GREEN WOOD is a small area of ancient woodland close to the centre of the village (next to the cemetery on School Lane). A short walk can be enjoyed through the wood on one of several well-used paths.
Ash and oak are the abundant tree species, with two veteran oak trees, including 'Big Tom' on the boundary bank. Beech, hornbeam and silver birch occur frequently and other species include Douglas fir, larch, yew and wild cherry.
Beneath the trees is the understorey which includes holly (which is very dominant), dog rose, field rose, hawthorn, bramble and hazel. Two species, cherry laurel and field maple are recorded as rare. Bluebells dominate the ground flora, which along with ivy carpet the woodland floor. Other flora which can be seen include lesser celandine, herb robert, dog's mercury, lords and ladies, hedge woundwort, wood avens and wood sorrel. Daffodil, garlic mustard, wood millet, pignut, male fern, red campion, creeping buttercup, dog violet and common nettle can also be seen.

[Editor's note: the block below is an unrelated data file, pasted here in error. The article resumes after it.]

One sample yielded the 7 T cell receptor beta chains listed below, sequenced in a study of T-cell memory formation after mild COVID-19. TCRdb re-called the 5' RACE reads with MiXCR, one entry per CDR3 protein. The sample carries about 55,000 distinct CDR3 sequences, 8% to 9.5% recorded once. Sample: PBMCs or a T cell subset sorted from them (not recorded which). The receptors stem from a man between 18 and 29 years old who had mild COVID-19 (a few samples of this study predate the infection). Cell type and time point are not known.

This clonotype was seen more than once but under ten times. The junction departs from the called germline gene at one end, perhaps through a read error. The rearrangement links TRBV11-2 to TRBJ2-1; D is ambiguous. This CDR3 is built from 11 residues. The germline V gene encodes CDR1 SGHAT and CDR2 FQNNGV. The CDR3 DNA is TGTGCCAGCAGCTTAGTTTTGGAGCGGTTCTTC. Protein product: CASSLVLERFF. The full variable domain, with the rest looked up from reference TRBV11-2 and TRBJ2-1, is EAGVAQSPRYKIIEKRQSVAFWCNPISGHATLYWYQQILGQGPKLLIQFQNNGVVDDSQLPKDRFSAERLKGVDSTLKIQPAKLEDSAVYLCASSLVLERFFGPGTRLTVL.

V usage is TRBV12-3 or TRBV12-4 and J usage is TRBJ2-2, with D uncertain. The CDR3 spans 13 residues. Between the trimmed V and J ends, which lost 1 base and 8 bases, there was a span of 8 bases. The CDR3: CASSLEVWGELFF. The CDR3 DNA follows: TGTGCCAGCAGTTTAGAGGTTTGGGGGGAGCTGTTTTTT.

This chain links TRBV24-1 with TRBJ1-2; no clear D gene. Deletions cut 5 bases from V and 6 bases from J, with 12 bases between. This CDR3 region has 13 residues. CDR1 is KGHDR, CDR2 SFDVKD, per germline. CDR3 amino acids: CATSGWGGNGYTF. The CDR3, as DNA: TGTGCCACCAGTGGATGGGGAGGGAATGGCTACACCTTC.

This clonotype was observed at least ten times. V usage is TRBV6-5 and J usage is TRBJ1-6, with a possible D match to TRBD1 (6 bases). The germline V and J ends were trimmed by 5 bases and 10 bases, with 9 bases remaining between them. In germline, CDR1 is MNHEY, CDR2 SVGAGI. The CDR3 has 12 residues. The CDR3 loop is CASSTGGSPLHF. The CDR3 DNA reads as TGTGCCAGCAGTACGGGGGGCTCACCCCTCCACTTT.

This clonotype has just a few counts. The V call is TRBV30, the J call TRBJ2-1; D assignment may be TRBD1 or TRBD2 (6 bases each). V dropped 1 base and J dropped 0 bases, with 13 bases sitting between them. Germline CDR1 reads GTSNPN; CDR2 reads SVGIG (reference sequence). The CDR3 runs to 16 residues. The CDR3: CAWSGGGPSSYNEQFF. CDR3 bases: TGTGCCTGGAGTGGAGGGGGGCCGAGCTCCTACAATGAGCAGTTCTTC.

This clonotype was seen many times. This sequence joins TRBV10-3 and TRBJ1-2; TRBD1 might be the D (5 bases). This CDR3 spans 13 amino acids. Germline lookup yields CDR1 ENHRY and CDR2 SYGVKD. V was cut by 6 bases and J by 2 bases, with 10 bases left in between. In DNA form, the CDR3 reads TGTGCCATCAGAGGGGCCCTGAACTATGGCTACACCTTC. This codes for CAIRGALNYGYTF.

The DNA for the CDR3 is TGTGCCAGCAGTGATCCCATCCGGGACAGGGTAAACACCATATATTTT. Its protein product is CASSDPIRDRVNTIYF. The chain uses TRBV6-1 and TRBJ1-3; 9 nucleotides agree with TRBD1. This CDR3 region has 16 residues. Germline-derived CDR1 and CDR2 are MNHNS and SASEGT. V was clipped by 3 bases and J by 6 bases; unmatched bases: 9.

Several species of birds have been seen, including the green woodpecker, great spotted woodpecker, bluejay, goldcrest and treecreeper.
The Parish Council carries out regular holly clearance in the wood to allow more sunlight in to encourage more ground flora. Surveys of the trees are done on a regular basis and action is taken to deal with any that are in poor health or in a precarious position. Deadwood is often left on site as this is a valuable part of the lifecycle of the wood. The animals and plants that depend on deadwood include many species of fungi, fruit flies, stag beetles, craneflies, woodlice, centipedes, millipedes and spiders. It can take 20 years for a large log to decay completely depending on species of tree.
Green Wood and the wildlife it contains is managed and cared for by Seer Green Parish Council and is protected by a Tree Preservation Order.
We hope you enjoy your visit to Green Wood. If you see anything of special interest or have any questions please contact the Clerk. One final matter, DOGS. We do not discourage dogs but would ask dogwalkers to ensure that there is no fouling on the footpaths - others, including children, will be following in your footsteps.
Chiltern Woodlands leaflet